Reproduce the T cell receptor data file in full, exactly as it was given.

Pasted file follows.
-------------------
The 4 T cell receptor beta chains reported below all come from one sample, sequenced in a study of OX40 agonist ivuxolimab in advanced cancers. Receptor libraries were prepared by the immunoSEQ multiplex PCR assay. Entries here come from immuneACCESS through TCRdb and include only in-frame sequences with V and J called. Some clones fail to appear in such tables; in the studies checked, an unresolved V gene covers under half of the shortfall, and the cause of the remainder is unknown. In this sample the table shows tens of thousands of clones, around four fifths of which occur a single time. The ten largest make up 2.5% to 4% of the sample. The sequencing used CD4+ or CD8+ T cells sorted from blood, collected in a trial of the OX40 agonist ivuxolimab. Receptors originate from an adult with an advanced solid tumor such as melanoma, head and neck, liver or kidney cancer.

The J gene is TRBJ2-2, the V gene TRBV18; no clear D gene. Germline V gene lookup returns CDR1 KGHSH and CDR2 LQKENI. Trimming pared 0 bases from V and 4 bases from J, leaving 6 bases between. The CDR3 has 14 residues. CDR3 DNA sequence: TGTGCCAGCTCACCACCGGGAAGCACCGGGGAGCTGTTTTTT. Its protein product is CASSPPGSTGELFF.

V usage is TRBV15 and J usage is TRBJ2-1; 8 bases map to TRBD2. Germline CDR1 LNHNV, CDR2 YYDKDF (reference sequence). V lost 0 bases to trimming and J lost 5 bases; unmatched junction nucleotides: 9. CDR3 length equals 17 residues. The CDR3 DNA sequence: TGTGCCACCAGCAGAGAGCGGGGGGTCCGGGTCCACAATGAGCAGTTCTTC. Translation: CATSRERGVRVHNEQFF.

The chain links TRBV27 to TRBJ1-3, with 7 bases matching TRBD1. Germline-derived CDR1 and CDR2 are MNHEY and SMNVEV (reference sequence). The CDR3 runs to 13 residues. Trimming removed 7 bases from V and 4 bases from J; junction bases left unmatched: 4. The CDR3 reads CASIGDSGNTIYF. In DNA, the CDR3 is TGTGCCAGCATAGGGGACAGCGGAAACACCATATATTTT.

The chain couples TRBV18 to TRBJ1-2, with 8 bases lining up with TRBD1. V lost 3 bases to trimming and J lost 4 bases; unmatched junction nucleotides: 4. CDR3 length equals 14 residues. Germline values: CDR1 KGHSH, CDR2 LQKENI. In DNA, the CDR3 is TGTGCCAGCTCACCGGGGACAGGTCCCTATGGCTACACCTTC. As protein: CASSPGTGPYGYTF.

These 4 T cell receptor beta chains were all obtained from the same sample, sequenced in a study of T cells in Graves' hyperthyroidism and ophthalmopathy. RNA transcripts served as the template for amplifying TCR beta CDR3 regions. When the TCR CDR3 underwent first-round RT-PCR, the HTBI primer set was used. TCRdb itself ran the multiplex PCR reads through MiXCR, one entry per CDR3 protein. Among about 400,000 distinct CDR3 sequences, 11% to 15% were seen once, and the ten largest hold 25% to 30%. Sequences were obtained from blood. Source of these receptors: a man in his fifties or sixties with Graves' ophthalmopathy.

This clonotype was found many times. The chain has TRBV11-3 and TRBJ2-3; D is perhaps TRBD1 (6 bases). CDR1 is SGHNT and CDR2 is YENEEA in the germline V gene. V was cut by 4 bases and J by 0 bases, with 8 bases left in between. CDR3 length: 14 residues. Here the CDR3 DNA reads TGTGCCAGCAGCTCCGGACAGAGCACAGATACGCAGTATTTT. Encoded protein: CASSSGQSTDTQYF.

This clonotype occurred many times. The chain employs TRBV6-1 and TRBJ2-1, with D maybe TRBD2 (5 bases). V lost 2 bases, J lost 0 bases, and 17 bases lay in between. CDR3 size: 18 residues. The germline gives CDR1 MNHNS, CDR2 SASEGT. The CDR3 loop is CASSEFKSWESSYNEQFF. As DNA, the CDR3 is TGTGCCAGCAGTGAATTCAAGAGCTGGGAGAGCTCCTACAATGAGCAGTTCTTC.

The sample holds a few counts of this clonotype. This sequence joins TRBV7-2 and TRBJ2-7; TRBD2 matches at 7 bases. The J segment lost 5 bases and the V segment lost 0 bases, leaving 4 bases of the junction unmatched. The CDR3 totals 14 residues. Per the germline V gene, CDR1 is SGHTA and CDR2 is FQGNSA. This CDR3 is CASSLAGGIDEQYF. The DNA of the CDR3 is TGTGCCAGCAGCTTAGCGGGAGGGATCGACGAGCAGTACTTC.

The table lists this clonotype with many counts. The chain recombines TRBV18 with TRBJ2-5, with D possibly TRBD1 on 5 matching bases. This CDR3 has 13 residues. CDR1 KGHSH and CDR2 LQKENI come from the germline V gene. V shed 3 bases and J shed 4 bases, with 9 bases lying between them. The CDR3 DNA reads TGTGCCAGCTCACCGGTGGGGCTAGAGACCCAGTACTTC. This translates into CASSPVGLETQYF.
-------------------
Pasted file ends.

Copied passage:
The 4 T cell receptor beta chains reported below all come from one sample, sequenced in a study of OX40 agonist ivuxolimab in advanced cancers. Receptor libraries were prepared by the immunoSEQ multiplex PCR assay. Entries here come from immuneACCESS through TCRdb and include only in-frame sequences with V and J called. Some clones fail to appear in such tables; in the studies checked, an unresolved V gene covers under half of the shortfall, and the cause of the remainder is unknown. In this sample the table shows tens of thousands of clones, around four fifths of which occur a single time. The ten largest make up 2.5% to 4% of the sample. The sequencing used CD4+ or CD8+ T cells sorted from blood, collected in a trial of the OX40 agonist ivuxolimab. Receptors originate from an adult with an advanced solid tumor such as melanoma, head and neck, liver or kidney cancer.

The J gene is TRBJ2-2, the V gene TRBV18; no clear D gene. Germline V gene lookup returns CDR1 KGHSH and CDR2 LQKENI. Trimming pared 0 bases from V and 4 bases from J, leaving 6 bases between. The CDR3 has 14 residues. CDR3 DNA sequence: TGTGCCAGCTCACCACCGGGAAGCACCGGGGAGCTGTTTTTT. Its protein product is CASSPPGSTGELFF.

V usage is TRBV15 and J usage is TRBJ2-1; 8 bases map to TRBD2. Germline CDR1 LNHNV, CDR2 YYDKDF (reference sequence). V lost 0 bases to trimming and J lost 5 bases; unmatched junction nucleotides: 9. CDR3 length equals 17 residues. The CDR3 DNA sequence: TGTGCCACCAGCAGAGAGCGGGGGGTCCGGGTCCACAATGAGCAGTTCTTC. Translation: CATSRERGVRVHNEQFF.

The chain links TRBV27 to TRBJ1-3, with 7 bases matching TRBD1. Germline-derived CDR1 and CDR2 are MNHEY and SMNVEV (reference sequence). The CDR3 runs to 13 residues. Trimming removed 7 bases from V and 4 bases from J; junction bases left unmatched: 4. The CDR3 reads CASIGDSGNTIYF. In DNA, the CDR3 is TGTGCCAGCATAGGGGACAGCGGAAACACCATATATTTT.

The chain couples TRBV18 to TRBJ1-2, with 8 bases lining up with TRBD1. V lost 3 bases to trimming and J lost 4 bases; unmatched junction nucleotides: 4. CDR3 length equals 14 residues. Germline values: CDR1 KGHSH, CDR2 LQKENI. In DNA, the CDR3 is TGTGCCAGCTCACCGGGGACAGGTCCCTATGGCTACACCTTC. As protein: CASSPGTGPYGYTF.

These 4 T cell receptor beta chains were all obtained from the same sample, sequenced in a study of T cells in Graves' hyperthyroidism and ophthalmopathy. RNA transcripts served as the template for amplifying TCR beta CDR3 regions. When the TCR CDR3 underwent first-round RT-PCR, the HTBI primer set was used. TCRdb itself ran the multiplex PCR reads through MiXCR, one entry per CDR3 protein. Among about 400,000 distinct CDR3 sequences, 11% to 15% were seen once, and the ten largest hold 25% to 30%. Sequences were obtained from blood. Source of these receptors: a man in his fifties or sixties with Graves' ophthalmopathy.

This clonotype was found many times. The chain has TRBV11-3 and TRBJ2-3; D is perhaps TRBD1 (6 bases). CDR1 is SGHNT and CDR2 is YENEEA in the germline V gene. V was cut by 4 bases and J by 0 bases, with 8 bases left in between. CDR3 length: 14 residues. Here the CDR3 DNA reads TGTGCCAGCAGCTCCGGACAGAGCACAGATACGCAGTATTTT. Encoded protein: CASSSGQSTDTQYF.

This clonotype occurred many times. The chain employs TRBV6-1 and TRBJ2-1, with D maybe TRBD2 (5 bases). V lost 2 bases, J lost 0 bases, and 17 bases lay in between. CDR3 size: 18 residues. The germline gives CDR1 MNHNS, CDR2 SASEGT. The CDR3 loop is CASSEFKSWESSYNEQFF. As DNA, the CDR3 is TGTGCCAGCAGTGAATTCAAGAGCTGGGAGAGCTCCTACAATGAGCAGTTCTTC.

The sample holds a few counts of this clonotype. This sequence joins TRBV7-2 and TRBJ2-7; TRBD2 matches at 7 bases. The J segment lost 5 bases and the V segment lost 0 bases, leaving 4 bases of the junction unmatched. The CDR3 totals 14 residues. Per the germline V gene, CDR1 is SGHTA and CDR2 is FQGNSA. This CDR3 is CASSLAGGIDEQYF. The DNA of the CDR3 is TGTGCCAGCAGCTTAGCGGGAGGGATCGACGAGCAGTACTTC.

The table lists this clonotype with many counts. The chain recombines TRBV18 with TRBJ2-5, with D possibly TRBD1 on 5 matching bases. This CDR3 has 13 residues. CDR1 KGHSH and CDR2 LQKENI come from the germline V gene. V shed 3 bases and J shed 4 bases, with 9 bases lying between them. The CDR3 DNA reads TGTGCCAGCTCACCGGTGGGGCTAGAGACCCAGTACTTC. This translates into CASSPVGLETQYF.